Lebanon and Syria remain under threat of Israeli attack, unless diplomatic efforts succeed in resolving the crisis sparked off by the 7 October capture of three Israeli soldiers by Hezbollah fighters in the border area.

The soldiers were taken prisoner following an attack by a Hezbollah unit on an Israeli patrol in the disputed Shebaa farms area. Lebanon and Syria insist that this area, which is still occupied by Israel, is Lebanese territory, and as such should have been evacuated when Israel pulled out of Lebanon in May. Israel and the UN say the territory is part of Syria, and therefore would be included in negotiations between Israel and Syria about the occupied Golan Heights.

UN Secretary-General Kofi Annan arrived in Beirut on 12 October for talks about the fate of the Israeli prisoners and about the security situation. Hezbollah has made clear it is willing to discuss the prisoner question with Annan. The Lebanese group is demanding the release of 19 of its members held by Israel, as well as the release of Palestinian prisoners.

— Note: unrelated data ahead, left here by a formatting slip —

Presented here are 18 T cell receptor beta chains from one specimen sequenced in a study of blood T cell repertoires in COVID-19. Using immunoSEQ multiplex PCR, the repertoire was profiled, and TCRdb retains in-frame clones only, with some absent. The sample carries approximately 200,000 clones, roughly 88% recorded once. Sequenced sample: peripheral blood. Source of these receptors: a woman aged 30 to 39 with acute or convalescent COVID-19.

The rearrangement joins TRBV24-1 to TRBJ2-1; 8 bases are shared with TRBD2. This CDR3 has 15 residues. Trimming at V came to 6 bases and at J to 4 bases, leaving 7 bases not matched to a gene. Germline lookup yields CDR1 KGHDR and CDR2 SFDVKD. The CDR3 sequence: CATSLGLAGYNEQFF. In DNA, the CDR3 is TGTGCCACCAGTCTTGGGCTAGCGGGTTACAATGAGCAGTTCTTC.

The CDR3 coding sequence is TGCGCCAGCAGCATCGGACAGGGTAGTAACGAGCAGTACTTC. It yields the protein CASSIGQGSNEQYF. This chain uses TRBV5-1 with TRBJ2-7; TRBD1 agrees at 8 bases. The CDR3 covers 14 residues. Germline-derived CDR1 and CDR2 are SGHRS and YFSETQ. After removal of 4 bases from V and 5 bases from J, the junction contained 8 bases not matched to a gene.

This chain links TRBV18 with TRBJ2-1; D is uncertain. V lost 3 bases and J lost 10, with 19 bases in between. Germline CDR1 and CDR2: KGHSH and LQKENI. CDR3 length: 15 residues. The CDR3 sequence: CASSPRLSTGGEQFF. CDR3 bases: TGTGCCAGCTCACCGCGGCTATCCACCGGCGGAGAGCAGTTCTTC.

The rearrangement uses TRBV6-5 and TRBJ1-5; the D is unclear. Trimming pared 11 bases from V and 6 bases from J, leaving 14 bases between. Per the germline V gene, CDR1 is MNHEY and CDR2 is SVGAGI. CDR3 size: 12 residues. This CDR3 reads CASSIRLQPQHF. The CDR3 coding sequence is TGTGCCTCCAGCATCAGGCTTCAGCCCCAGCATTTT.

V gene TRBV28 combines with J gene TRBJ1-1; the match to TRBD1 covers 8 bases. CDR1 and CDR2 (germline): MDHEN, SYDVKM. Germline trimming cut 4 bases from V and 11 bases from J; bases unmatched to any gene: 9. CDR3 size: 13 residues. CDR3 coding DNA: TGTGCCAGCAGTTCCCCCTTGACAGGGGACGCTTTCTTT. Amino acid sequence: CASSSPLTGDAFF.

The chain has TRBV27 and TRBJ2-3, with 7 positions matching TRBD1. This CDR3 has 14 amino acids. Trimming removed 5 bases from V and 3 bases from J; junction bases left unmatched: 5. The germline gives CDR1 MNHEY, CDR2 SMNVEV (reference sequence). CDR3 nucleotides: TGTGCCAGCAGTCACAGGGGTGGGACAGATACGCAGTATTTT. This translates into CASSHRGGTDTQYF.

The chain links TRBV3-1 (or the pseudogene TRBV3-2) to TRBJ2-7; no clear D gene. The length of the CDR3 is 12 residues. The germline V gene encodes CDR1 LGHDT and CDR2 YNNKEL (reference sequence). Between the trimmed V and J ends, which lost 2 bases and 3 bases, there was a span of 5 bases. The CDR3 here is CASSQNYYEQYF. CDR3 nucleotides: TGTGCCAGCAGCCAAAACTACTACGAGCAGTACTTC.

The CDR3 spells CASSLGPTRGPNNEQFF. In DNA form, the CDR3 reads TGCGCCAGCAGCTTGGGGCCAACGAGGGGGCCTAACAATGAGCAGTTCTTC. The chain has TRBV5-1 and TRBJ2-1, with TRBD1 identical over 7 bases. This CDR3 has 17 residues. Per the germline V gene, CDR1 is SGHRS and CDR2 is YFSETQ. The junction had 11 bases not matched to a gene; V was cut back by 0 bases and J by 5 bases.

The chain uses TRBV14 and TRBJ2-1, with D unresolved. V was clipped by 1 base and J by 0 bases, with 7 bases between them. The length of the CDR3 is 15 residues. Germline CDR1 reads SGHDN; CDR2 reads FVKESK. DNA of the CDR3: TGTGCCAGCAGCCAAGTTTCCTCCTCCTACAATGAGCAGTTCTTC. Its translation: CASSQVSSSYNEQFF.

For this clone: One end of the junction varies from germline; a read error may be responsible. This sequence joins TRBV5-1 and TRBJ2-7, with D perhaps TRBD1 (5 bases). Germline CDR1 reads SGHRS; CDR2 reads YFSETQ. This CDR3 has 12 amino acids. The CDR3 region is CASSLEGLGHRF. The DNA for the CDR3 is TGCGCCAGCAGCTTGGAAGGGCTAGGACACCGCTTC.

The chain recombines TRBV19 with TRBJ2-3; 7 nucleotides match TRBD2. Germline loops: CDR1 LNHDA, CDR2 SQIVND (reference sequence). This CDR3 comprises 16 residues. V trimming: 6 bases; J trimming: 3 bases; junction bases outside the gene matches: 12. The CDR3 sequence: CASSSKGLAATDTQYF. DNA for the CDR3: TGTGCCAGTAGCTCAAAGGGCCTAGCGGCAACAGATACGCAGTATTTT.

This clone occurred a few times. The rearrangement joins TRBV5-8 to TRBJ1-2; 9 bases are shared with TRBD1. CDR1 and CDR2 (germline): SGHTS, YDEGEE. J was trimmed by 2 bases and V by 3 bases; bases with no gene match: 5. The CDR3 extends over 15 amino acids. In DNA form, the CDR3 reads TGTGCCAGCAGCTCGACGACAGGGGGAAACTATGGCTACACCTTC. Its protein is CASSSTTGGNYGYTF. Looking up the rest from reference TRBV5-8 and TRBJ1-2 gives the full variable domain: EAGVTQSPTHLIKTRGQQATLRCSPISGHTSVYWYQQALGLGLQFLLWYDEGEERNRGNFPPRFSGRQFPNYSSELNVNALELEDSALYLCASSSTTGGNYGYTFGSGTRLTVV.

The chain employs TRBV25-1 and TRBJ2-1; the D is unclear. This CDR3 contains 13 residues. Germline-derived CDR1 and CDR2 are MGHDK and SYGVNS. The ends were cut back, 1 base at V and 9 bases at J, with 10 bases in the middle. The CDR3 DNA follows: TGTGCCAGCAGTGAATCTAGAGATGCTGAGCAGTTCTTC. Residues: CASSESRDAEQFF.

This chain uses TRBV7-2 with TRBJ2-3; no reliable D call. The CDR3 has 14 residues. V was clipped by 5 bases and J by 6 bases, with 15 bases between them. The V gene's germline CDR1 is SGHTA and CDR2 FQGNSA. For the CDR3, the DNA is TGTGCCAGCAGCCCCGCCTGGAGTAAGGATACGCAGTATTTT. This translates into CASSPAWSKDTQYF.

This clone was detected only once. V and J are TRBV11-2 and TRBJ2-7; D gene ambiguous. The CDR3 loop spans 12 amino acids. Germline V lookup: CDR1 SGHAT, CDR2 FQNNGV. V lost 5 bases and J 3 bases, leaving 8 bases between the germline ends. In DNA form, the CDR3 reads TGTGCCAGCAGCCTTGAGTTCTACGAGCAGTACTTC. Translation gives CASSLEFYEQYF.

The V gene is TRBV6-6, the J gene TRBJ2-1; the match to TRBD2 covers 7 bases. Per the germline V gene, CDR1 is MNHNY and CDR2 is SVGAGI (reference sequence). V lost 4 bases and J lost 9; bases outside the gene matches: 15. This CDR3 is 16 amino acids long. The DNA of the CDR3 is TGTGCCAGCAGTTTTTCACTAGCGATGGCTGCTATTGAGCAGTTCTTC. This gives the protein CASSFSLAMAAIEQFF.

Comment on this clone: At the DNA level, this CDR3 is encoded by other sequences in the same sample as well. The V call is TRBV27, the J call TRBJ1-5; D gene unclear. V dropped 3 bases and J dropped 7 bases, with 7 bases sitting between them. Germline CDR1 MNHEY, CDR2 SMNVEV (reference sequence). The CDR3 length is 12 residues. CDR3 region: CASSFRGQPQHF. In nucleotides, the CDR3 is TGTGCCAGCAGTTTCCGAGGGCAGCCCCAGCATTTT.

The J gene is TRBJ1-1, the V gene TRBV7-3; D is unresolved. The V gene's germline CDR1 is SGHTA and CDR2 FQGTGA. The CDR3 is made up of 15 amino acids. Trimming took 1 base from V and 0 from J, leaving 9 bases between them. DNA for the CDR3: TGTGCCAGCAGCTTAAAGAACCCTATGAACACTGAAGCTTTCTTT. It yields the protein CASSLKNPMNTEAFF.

Annan has also been pressing the Lebanese government to send more of its troops to the border area.

However, Beirut has opposed this on the grounds that such an action would legitimise Israel’s continued presence in the Shebaa farms area. This position clearly suits Hezbollah, as it gives it a legitimate reason to continue its military activities, and it also appears to be convenient for Syria, as it creates a focus of tension which Damascus can use as a justification for keeping its troops in Lebanon.

Prospects for a diplomatic solution do not look promising, given the official hostility of the Lebanese government to the UN position on the Shebaa farms. ‘Lebanon will not bow to pressures to find a security formula in the south that would reassure Israel at the expense of our national interest which is linked to completing the liberation of our territories and the release of our detainees, ‘President Lahoud was quoted as saying on 11 October.

The crisis is the first major political test for the new Syrian President Bashar Asad, who faces the daunting prospect of being sucked into a military clash with Israeli forces within months of taking office. The upsurge in tensions with Israel has also come at a time of rising Christian opposition to Syria’s continued presence in Lebanon, and growing pressure inside Syria itself for an opening up of the political system.